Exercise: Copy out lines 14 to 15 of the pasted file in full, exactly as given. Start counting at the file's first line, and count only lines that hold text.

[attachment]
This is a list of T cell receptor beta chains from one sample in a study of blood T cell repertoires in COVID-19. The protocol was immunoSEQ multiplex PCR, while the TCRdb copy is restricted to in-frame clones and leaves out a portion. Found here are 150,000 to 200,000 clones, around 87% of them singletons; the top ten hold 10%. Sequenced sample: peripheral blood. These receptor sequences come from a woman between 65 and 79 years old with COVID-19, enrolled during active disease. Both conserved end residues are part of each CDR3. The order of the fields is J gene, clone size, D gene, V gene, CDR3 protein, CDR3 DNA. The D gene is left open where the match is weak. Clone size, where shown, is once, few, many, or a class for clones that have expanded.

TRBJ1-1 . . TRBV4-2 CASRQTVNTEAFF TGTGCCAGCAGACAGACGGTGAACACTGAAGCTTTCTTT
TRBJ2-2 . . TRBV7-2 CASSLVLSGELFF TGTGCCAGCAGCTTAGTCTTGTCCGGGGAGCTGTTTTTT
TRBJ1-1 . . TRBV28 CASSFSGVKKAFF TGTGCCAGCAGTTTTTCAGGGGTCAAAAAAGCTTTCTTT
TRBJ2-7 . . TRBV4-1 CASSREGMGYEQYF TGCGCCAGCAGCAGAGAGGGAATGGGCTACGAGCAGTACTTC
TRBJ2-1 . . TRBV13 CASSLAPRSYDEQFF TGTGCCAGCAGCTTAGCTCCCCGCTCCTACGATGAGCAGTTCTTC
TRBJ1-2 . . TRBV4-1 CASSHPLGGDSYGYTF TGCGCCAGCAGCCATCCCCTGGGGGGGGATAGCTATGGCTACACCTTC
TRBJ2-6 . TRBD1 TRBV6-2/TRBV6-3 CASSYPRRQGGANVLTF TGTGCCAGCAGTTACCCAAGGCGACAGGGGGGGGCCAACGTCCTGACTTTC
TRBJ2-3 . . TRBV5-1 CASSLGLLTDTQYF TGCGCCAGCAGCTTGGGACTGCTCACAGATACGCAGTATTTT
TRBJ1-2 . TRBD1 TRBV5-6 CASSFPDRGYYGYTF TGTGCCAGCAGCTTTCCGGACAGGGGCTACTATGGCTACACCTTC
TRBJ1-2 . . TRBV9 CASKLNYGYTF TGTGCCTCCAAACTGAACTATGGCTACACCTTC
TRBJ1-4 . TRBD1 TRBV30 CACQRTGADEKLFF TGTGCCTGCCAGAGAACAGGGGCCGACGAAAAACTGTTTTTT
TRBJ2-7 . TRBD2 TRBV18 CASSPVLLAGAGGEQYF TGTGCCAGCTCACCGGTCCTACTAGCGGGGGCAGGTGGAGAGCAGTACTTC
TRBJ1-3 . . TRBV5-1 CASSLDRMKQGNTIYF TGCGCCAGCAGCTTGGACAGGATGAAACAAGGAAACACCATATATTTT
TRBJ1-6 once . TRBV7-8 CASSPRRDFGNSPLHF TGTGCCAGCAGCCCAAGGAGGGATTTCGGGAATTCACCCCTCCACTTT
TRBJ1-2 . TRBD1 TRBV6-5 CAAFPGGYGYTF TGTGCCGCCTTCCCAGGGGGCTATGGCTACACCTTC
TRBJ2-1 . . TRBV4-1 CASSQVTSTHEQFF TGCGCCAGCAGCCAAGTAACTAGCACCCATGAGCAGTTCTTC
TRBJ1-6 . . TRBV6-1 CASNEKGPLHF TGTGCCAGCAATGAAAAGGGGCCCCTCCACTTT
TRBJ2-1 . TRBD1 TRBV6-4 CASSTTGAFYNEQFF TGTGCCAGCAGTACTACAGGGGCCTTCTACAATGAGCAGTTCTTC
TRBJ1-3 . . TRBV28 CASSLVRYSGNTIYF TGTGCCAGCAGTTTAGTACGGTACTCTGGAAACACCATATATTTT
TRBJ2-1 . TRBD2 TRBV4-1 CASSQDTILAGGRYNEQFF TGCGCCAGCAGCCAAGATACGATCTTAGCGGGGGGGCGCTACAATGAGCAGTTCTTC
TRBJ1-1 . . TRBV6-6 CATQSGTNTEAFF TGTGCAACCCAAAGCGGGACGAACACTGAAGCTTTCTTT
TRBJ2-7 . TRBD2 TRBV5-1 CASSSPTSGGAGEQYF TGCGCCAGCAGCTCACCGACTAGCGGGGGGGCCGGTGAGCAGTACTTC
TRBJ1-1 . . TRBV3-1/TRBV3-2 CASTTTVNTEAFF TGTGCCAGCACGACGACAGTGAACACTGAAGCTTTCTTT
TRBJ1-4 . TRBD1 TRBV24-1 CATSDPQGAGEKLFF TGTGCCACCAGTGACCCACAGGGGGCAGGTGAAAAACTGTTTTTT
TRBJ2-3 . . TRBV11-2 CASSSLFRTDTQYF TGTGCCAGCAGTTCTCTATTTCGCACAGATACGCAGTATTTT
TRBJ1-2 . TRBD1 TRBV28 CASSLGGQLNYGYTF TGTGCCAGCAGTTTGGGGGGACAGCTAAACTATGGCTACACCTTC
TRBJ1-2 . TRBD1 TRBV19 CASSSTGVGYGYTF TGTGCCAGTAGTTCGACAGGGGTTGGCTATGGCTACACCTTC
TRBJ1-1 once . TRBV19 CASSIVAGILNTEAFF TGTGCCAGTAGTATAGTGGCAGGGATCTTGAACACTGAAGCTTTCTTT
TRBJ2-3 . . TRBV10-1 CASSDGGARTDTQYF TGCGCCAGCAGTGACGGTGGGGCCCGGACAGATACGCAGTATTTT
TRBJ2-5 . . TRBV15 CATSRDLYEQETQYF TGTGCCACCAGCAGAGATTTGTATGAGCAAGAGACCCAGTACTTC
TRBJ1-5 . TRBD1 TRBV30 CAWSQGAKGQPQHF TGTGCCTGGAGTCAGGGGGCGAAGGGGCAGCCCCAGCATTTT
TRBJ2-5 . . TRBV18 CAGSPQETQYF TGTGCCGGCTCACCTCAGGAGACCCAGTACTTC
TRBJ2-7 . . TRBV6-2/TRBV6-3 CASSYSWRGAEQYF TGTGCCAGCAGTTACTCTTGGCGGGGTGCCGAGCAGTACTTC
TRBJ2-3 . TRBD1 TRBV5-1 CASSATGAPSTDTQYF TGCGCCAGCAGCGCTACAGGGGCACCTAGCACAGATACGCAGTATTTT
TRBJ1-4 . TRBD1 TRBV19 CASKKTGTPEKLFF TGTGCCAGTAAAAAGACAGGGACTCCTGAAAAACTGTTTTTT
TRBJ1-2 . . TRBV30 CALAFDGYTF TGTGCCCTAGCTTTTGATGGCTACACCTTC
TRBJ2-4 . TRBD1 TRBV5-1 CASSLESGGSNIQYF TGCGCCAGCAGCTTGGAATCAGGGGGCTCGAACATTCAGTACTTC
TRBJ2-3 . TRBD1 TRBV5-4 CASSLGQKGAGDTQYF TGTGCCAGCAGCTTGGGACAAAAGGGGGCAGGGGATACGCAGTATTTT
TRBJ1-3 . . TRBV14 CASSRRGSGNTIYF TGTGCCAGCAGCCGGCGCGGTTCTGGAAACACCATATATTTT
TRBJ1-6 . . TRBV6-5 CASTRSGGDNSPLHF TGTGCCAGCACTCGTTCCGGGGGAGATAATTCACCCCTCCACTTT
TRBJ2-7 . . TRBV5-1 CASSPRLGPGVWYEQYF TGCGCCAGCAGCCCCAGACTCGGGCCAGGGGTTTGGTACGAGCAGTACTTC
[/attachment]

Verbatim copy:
TRBJ1-3 . . TRBV5-1 CASSLDRMKQGNTIYF TGCGCCAGCAGCTTGGACAGGATGAAACAAGGAAACACCATATATTTT
TRBJ1-6 once . TRBV7-8 CASSPRRDFGNSPLHF TGTGCCAGCAGCCCAAGGAGGGATTTCGGGAATTCACCCCTCCACTTT